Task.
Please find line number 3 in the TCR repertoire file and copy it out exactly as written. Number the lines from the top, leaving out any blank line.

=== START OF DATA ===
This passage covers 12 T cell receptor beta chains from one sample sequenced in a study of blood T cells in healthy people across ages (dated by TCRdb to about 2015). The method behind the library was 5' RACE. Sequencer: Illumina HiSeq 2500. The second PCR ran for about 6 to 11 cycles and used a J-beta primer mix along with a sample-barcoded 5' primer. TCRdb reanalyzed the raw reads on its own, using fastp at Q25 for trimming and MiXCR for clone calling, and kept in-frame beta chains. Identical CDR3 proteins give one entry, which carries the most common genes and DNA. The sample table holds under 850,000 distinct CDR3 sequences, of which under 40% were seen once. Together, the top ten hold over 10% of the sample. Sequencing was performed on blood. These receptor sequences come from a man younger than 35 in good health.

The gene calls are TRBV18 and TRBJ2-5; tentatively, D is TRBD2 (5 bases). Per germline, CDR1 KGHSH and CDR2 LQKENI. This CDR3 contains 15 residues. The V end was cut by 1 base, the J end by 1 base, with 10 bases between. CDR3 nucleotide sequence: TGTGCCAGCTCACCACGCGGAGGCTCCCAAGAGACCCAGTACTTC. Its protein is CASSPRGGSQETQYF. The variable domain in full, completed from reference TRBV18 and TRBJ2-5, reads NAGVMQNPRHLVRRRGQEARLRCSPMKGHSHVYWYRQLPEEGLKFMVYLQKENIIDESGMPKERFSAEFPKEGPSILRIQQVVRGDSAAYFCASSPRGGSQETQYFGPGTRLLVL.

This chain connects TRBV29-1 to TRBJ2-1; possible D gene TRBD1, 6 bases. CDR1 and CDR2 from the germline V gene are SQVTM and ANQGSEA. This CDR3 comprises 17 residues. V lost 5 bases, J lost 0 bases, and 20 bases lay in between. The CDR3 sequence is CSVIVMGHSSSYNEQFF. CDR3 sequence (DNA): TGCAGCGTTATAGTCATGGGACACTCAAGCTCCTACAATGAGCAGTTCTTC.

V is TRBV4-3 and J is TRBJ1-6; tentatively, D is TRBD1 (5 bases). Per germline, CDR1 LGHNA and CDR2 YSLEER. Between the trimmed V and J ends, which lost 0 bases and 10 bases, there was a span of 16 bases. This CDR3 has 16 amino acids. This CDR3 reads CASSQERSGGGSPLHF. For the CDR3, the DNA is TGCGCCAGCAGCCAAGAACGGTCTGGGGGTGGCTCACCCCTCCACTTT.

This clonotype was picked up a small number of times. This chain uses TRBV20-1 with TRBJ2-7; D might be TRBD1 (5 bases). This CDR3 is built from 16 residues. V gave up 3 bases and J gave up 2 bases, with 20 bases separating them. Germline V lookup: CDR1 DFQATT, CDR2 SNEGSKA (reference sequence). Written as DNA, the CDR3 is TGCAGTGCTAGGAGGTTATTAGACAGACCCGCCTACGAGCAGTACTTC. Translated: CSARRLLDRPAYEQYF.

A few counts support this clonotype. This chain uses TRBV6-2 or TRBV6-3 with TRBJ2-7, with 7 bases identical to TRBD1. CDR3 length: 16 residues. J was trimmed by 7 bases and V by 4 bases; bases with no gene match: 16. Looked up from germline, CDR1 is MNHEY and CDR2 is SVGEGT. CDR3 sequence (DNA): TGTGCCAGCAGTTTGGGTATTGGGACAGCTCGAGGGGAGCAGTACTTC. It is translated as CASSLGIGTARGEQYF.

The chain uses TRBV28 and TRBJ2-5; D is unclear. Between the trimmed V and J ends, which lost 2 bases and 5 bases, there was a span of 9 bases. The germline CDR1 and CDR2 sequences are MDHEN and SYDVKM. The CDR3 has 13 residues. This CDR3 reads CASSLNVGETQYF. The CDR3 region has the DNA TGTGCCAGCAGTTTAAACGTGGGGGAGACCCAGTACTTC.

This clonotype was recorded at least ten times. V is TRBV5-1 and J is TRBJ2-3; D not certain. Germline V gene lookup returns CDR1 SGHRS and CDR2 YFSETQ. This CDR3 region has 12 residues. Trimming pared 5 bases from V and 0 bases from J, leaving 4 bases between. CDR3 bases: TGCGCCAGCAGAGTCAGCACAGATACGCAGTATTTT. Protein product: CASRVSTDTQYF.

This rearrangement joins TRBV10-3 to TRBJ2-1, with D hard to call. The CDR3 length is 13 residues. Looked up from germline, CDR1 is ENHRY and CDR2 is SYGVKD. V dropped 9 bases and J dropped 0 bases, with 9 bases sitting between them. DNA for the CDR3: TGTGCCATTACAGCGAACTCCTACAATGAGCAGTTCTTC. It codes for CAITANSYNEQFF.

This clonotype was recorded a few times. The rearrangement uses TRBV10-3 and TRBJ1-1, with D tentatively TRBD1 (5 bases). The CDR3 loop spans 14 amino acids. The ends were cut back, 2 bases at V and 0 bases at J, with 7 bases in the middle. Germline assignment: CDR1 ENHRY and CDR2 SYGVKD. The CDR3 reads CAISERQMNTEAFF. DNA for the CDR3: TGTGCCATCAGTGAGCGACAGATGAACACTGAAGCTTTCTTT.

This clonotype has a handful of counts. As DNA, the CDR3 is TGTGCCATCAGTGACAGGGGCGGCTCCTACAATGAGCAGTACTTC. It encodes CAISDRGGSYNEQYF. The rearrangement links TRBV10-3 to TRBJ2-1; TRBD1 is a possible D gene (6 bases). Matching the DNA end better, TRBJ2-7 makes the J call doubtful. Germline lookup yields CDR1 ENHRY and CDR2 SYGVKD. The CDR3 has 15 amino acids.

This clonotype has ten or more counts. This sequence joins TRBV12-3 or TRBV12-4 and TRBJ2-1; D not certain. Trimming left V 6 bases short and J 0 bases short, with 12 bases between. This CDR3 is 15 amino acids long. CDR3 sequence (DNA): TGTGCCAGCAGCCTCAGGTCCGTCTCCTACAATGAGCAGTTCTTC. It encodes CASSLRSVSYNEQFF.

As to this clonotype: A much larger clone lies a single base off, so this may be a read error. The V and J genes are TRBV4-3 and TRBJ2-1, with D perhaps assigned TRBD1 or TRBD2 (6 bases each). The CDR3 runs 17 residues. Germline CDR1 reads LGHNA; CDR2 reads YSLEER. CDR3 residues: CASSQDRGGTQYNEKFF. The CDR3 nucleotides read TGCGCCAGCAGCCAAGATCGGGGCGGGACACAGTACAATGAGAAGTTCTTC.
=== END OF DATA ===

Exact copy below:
This chain connects TRBV29-1 to TRBJ2-1; possible D gene TRBD1, 6 bases. CDR1 and CDR2 from the germline V gene are SQVTM and ANQGSEA. This CDR3 comprises 17 residues. V lost 5 bases, J lost 0 bases, and 20 bases lay in between. The CDR3 sequence is CSVIVMGHSSSYNEQFF. CDR3 sequence (DNA): TGCAGCGTTATAGTCATGGGACACTCAAGCTCCTACAATGAGCAGTTCTTC.